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More teachers make the switch to maths

Forty more teachers in NSW are bridging the gap between the supply and demand for qualified maths teachers.

In the second year of the NSW Department of Education’s maths retraining program, another 40 primary and secondary teachers have started retraining so they are better able to prepare students for careers in science, technology, engineering, finance, management, social science and other fields.

The program creates new opportunities for teachers to progress as qualified mathematics teachers or as Head Teachers – Mathematics.

Supported by experienced maths teachers as mentors, participants complete a fully funded master’s program, graduate diploma or graduate certificate at the University of Newcastle, depending on their experience and career goals.

They study from five to 22 months, depending on which qualification is being studied for and whether the study is part-time or full-time.

Ms Tara Buckley, a teacher at Lockhart Central School, said she joined the program to enhance her own maths knowledge and help her students understand lifelong learning.

“I have an English and Humanities Society and its Environment background and found maths to be a passion. I’m hoping to solidify my own knowledge and skills in maths – some of which I haven’t used in over a decade since finishing my own schooling,” she said.

“Ultimately, my aim is to diversify so that I can be a living example of what lifelong learning is to my students. I want them to see my efforts, trials and tribulations, and understand that adding things to our repertoire isn’t always easy but is always worth it.”

Participant Mr Grant Watson, who has been studying with the program for a year, said having a mentor has improved his professional practice.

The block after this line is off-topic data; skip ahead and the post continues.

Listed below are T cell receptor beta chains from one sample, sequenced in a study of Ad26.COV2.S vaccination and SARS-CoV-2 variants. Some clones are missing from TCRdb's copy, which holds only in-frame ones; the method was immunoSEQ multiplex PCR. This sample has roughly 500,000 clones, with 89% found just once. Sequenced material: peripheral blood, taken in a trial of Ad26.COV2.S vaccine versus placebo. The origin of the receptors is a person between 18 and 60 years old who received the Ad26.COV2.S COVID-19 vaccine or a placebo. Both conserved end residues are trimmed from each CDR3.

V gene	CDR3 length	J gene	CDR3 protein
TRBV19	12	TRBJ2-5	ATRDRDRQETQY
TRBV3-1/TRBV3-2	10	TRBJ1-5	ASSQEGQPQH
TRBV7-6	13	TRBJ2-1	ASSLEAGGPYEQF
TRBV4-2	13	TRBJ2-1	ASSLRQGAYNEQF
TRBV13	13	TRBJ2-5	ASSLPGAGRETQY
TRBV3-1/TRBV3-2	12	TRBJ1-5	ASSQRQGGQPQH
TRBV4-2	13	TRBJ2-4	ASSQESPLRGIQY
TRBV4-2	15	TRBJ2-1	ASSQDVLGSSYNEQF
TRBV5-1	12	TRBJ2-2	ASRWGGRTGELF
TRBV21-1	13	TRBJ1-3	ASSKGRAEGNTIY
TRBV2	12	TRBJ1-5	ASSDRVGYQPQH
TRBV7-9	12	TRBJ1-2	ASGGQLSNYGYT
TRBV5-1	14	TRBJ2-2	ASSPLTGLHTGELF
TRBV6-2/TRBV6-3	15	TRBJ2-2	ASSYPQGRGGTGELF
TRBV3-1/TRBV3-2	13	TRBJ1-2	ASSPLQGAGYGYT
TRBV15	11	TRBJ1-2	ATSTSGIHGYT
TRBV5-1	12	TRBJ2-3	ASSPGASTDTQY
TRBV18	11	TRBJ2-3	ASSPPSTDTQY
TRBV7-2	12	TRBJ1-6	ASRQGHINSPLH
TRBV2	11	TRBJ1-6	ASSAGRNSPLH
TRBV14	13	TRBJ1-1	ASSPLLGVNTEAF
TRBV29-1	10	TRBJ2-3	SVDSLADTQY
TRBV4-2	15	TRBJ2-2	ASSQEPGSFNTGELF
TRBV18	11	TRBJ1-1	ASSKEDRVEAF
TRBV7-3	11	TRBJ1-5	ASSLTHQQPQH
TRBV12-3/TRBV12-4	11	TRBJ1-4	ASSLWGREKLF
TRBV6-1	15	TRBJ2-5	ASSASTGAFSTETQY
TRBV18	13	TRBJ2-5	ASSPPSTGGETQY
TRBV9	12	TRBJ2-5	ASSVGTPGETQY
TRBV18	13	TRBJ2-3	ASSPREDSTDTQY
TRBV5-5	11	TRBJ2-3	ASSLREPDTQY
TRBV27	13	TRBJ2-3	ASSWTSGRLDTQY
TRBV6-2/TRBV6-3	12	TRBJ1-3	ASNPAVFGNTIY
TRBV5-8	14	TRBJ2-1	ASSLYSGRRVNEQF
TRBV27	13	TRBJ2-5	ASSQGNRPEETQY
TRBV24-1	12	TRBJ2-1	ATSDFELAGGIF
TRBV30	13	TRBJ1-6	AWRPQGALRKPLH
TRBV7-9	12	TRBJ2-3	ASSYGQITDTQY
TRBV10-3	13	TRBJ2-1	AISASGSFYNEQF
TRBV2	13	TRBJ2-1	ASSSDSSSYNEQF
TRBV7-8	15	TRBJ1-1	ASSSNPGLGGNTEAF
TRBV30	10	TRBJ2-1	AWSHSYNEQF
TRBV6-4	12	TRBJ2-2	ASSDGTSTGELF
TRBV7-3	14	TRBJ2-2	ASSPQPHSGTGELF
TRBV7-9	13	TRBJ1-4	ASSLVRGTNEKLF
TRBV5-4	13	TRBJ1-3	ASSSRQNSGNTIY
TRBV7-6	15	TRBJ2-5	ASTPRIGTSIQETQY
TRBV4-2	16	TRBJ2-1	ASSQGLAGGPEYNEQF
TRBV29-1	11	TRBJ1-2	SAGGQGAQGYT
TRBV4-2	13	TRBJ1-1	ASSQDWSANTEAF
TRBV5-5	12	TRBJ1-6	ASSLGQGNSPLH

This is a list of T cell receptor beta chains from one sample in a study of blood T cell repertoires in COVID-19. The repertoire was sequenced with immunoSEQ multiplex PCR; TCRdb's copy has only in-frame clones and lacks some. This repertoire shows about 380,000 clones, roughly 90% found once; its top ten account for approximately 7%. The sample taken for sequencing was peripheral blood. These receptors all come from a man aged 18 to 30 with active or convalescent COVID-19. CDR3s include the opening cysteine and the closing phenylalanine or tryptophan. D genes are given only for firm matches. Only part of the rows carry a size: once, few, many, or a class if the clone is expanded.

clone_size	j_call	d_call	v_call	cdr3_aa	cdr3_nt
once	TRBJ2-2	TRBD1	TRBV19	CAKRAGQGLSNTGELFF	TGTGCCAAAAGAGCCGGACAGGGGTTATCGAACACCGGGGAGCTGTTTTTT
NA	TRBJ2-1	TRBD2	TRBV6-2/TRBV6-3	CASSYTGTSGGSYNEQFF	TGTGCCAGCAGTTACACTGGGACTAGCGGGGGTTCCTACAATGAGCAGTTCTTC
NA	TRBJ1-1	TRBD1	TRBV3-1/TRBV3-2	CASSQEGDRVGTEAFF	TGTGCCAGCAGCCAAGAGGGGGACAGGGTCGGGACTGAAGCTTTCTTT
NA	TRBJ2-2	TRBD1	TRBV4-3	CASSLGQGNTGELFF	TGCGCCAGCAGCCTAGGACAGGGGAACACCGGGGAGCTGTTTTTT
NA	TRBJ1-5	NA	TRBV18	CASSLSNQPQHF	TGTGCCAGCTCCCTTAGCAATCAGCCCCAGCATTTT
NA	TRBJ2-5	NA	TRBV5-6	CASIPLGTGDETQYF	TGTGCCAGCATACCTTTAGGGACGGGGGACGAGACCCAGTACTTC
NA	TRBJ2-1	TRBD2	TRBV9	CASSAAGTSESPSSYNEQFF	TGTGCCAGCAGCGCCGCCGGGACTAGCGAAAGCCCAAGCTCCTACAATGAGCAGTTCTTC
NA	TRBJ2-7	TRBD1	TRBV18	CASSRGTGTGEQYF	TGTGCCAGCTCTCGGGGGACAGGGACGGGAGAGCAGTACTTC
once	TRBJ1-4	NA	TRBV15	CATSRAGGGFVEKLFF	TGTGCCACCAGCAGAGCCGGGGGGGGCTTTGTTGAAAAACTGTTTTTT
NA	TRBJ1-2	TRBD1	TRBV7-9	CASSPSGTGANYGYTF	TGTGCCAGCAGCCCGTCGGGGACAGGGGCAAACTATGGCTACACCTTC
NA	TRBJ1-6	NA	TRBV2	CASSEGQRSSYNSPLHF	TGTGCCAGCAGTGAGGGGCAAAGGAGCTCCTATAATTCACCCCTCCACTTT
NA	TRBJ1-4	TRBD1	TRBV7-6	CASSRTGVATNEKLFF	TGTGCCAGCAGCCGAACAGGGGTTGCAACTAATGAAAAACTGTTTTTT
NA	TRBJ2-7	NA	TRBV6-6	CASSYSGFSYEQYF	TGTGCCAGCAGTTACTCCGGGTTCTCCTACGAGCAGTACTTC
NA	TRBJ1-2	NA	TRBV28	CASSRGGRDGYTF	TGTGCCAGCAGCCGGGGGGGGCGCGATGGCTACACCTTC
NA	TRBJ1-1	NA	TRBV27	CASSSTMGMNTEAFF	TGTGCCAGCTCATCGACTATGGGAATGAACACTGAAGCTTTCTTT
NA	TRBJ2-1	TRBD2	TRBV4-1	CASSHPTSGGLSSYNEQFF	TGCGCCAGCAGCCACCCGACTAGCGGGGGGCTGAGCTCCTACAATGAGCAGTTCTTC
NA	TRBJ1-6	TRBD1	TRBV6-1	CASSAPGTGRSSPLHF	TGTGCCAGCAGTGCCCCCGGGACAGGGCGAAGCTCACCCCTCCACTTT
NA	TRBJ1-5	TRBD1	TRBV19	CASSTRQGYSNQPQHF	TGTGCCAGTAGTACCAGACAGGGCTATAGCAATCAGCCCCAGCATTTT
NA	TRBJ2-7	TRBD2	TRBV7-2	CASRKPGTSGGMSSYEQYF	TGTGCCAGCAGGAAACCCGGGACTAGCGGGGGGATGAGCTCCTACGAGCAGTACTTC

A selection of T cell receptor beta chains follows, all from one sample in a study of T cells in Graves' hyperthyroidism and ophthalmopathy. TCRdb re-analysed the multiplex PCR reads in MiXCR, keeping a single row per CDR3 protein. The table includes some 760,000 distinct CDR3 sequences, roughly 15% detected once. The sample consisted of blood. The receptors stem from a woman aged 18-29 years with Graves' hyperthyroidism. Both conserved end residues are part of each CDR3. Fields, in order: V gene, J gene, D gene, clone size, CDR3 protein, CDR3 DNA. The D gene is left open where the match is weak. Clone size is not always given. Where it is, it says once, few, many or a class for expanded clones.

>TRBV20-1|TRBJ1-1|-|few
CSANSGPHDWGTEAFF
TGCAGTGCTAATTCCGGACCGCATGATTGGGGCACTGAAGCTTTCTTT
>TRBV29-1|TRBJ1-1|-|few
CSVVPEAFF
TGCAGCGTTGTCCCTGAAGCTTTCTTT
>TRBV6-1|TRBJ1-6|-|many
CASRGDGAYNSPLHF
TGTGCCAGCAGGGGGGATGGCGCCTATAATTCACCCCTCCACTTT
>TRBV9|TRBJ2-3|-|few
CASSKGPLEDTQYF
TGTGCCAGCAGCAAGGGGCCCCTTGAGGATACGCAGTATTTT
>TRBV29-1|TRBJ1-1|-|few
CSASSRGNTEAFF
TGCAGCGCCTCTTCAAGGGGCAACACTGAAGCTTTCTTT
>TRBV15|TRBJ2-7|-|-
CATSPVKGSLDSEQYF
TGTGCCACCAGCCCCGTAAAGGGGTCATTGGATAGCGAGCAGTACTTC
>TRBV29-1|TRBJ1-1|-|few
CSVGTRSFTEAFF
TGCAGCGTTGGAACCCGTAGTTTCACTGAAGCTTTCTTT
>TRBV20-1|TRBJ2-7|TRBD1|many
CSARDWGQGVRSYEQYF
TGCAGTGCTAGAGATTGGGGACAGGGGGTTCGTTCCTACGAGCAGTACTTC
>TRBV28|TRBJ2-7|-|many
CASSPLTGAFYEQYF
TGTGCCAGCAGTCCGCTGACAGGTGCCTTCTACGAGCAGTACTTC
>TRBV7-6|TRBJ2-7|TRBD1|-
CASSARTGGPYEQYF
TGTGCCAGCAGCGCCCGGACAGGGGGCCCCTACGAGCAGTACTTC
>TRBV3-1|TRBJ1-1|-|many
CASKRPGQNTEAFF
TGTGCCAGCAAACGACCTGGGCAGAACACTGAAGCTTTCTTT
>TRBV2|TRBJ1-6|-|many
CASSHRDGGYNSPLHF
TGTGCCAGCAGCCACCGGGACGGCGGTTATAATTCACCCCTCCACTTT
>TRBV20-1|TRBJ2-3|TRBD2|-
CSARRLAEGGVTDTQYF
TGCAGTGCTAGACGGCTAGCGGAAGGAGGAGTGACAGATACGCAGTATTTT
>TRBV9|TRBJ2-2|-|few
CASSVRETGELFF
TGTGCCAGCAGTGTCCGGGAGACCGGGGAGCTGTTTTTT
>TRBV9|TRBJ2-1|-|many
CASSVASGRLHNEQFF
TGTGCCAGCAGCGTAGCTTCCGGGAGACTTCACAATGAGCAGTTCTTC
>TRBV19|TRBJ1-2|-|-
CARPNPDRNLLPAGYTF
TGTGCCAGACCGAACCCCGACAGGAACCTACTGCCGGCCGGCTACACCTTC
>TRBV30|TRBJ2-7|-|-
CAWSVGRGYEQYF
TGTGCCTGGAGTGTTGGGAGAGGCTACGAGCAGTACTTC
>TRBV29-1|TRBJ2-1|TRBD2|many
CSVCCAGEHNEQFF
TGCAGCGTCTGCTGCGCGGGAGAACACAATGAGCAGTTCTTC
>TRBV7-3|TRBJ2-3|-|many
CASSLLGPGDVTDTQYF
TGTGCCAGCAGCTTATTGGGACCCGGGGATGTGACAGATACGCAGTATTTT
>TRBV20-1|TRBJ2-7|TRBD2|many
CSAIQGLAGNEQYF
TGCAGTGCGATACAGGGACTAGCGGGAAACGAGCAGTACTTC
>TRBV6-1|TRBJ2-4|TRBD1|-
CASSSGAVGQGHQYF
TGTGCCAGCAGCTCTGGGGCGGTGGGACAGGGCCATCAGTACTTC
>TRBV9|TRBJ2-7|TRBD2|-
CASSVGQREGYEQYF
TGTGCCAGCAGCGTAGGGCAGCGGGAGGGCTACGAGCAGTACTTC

“Having the opportunity to work with a mentor has greatly supported my ability to reflect on the content of my study. Being able to bounce ideas off an expert supports understanding of the topics and how to tailor them to our students,” he said.

“I have found the program extremely rewarding. It has reassured me that I have an immense love of learning and passion for public education.

“A huge part of this is the support of the Mathematics Retraining team and the camaraderie of the participants. Through their support and guidance, it is hard not to enjoy the program and feel a sense of belonging.”

The program has already supported seven teachers to receive their qualifications to teach mathematics and they are now being permanently appointed in schools.

Ms Zijing Barber completed the retraining program last year and is permanently employed at Kingscliff High School in northern NSW.

“The best part of the Mathematics Retraining Program is the collaborative learning environment, and the supportive community of practice with other participants motivates and inspires me to excel in my learning journey,” she said.

The project lead at the University of Newcastle, Ms Elena Prieto-Rodriguez, said the program built on the university’s long history of working with teachers in specialised training.

“Since 2008 we’ve graduated more than 400 mathematics teachers through our retraining program, in some cases supported by NSW Department of Education scholarships,” she said.

“It’s a great opportunity to have this program taken up systemically by the Department.”

Learn more about the Maths Retraining Program and Maths Mentoring Program on the department’s website.

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